17. More libel suits are caused by bad manners than by bad reporting. You write something. Somebody gets mad. They call you up to complain. You listen to them, they feel better. You act like an arrogant jerk, they sue. Be nice. It will save you numerous libel suits.

RESPONSIBILITIES

18. Journalists can’t tell people what to think. But they certainly tell people what to think about. What you decide to cover and the way you organize your story all impact on what the reader is going to think about. That’s an awesome responsibility. Think about it.

19. The journalism profession doesn’t need any more bad reporters. It’s got plenty of those already. If you’re going to be a journalist, be a good one. If you’re not going to be a good one, find another field of work.

20. There’s no such thing as objectivity. But there’s something called fairness. If you don’t think your preconceptions influence the questions you ask and the story you write, you’re dreaming. Don’t worry about being objective. But try to be fair. Let everyone tell their side of the story.

21. So now you’ve been fair and allowed everyone to tell their side. Don’t let fairness cause you to miss the target. What’s the point of all this work you’re doing? Finding the truth. And the truth is never fair and it’s never balanced and it’s never objective.

CONSISTENCY

22. And finally, remember: most people will remember you not for your best story but for your worst.

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5 Responses to Longer than the 10 commandments, shorter than the NFL rulebook: 22 rules for journalists

  1. Sunny Meriwether says:

    I remember Jay!– great journalist and great advice. One thing he didn’t say, so I will: remember you aren’t in this profession to get rich, because you won’t. If you think you will, you’ve chosen the wrong career– go to Hollywood.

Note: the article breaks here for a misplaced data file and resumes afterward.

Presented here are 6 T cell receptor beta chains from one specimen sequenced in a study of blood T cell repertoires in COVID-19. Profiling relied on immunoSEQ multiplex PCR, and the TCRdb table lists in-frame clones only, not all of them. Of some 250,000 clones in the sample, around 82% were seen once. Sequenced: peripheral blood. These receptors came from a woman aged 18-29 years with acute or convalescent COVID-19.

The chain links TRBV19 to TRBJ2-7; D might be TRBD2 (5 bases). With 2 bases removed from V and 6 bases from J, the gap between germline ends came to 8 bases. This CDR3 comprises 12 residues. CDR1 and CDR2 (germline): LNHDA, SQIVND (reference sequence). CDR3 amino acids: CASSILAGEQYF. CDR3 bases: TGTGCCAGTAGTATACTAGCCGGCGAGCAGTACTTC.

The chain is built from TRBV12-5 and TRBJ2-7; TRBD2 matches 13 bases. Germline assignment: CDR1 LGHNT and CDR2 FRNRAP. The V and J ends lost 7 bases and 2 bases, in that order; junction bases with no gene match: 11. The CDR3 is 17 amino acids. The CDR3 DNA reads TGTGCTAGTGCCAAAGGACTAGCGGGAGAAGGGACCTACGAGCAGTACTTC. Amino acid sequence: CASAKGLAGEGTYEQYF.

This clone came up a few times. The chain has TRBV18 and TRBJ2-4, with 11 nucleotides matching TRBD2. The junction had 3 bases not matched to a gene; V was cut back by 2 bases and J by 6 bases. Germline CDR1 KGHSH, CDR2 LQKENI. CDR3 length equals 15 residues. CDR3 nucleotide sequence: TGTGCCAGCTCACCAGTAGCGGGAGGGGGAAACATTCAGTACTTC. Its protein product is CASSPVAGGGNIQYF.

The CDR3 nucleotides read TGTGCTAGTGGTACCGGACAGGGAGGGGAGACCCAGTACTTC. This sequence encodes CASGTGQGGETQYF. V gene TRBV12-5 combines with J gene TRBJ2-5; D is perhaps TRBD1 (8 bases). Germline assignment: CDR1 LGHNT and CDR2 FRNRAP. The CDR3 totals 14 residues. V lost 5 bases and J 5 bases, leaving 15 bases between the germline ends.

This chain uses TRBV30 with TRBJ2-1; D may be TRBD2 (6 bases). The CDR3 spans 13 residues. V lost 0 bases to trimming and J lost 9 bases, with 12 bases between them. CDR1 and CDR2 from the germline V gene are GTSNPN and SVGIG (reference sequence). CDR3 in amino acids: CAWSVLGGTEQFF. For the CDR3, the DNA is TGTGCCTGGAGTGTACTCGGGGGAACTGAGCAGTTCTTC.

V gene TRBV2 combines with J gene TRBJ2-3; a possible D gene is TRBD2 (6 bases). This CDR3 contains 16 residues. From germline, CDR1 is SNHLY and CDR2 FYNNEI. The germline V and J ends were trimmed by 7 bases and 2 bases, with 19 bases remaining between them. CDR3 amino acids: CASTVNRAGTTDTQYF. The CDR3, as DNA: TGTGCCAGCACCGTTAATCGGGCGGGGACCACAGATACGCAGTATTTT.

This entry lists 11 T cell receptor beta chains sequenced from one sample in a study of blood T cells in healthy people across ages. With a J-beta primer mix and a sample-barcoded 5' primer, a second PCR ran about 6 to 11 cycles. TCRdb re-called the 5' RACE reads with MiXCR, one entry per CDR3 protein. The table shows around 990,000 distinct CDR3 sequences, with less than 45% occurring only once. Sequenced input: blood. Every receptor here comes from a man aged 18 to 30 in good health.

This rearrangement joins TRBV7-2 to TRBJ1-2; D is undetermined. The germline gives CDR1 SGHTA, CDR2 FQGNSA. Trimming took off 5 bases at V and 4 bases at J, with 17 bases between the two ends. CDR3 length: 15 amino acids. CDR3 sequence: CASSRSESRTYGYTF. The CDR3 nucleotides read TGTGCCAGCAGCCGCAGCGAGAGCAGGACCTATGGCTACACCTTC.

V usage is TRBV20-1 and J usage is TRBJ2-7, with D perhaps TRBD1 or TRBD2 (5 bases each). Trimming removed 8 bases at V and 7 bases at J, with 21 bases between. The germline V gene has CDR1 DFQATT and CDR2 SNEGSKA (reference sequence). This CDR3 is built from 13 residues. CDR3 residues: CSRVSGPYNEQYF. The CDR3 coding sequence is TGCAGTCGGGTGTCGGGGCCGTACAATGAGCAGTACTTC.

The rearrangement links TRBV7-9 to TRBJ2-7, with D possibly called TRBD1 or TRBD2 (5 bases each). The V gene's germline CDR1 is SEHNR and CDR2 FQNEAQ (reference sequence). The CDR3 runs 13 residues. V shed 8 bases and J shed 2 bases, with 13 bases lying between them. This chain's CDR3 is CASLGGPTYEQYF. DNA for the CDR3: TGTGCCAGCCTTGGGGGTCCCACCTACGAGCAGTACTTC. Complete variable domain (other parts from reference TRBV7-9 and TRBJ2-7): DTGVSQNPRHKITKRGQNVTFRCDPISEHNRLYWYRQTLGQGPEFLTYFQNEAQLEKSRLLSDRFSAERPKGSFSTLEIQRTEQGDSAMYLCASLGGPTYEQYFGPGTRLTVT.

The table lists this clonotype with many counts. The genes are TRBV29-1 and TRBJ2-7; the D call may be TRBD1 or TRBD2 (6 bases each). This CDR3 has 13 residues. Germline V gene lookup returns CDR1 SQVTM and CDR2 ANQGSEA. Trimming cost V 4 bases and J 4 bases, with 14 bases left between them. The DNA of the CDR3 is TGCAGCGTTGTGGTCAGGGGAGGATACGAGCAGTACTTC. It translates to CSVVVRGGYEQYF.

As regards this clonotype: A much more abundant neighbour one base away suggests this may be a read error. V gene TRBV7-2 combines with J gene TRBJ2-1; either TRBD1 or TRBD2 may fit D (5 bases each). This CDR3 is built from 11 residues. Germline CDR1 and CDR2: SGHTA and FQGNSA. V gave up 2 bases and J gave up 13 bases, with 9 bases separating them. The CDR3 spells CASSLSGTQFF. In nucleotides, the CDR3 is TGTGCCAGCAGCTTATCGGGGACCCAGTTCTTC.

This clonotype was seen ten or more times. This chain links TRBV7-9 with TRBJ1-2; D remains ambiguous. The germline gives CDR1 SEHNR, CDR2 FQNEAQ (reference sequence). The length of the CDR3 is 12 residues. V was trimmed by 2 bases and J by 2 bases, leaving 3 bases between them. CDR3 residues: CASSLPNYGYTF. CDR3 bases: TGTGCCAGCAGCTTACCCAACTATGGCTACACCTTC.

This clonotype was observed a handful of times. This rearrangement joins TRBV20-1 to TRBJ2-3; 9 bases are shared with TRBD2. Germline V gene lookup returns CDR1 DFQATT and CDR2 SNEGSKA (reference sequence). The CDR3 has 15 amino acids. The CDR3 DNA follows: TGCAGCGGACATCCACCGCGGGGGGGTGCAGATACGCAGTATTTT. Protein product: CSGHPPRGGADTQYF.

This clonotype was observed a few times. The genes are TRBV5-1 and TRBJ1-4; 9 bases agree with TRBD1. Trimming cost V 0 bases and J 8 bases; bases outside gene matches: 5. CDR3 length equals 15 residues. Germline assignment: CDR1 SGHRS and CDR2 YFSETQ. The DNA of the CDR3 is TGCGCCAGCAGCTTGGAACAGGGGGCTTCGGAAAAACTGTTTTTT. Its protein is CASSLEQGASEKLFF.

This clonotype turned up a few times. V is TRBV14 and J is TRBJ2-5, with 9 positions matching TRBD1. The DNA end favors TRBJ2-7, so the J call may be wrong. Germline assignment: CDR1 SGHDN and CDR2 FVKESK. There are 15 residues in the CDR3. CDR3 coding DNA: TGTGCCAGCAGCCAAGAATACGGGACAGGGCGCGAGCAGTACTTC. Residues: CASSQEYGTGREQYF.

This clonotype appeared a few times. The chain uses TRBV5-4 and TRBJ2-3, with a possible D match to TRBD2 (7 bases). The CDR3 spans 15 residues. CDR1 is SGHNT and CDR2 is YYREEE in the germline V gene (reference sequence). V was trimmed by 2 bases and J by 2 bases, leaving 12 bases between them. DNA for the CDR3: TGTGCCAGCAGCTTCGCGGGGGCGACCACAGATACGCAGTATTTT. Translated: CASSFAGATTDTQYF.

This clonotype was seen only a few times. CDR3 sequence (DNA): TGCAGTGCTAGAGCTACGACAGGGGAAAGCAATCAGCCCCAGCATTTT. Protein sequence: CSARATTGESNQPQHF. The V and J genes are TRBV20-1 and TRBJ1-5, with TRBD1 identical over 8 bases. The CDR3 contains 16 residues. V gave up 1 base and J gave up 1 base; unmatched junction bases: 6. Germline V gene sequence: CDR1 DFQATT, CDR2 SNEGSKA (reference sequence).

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  2. Tom Aswell says:

    I especially agree with numbers 2, 13, 14, 18, 20, and 21 (and the comment about not expecting to get rich). Thanks for the refresher on why we do what we do.

    Tom

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  3. ttnancy says:

    Hear! Hear! May I suggest: The present-tense lead will never go out of style. I suspect this is no longer taught in reporting/writing classes. “Hugo Chavez is dead” has 20 times the impact of “Hugo Chavez has died.” Think about it. Active voice.

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  4. Ed Watcher says:

    I wish these rules could be framed for the reporters at The Advocate. I used to think it was just laziness in not even attempting to report the other side of the story, but now I’ve concluded it’s willful neglect – esp. In the The area of education. Running a press release from the DOE or the administration does not constitute journalism esp. when there is documented proof it is BS if the reporter would take the time to do the smallest bit of digging. It would help if they would do some research to understand the subject enough to ask meaningful questions. But, I have given up hope of that ever happening.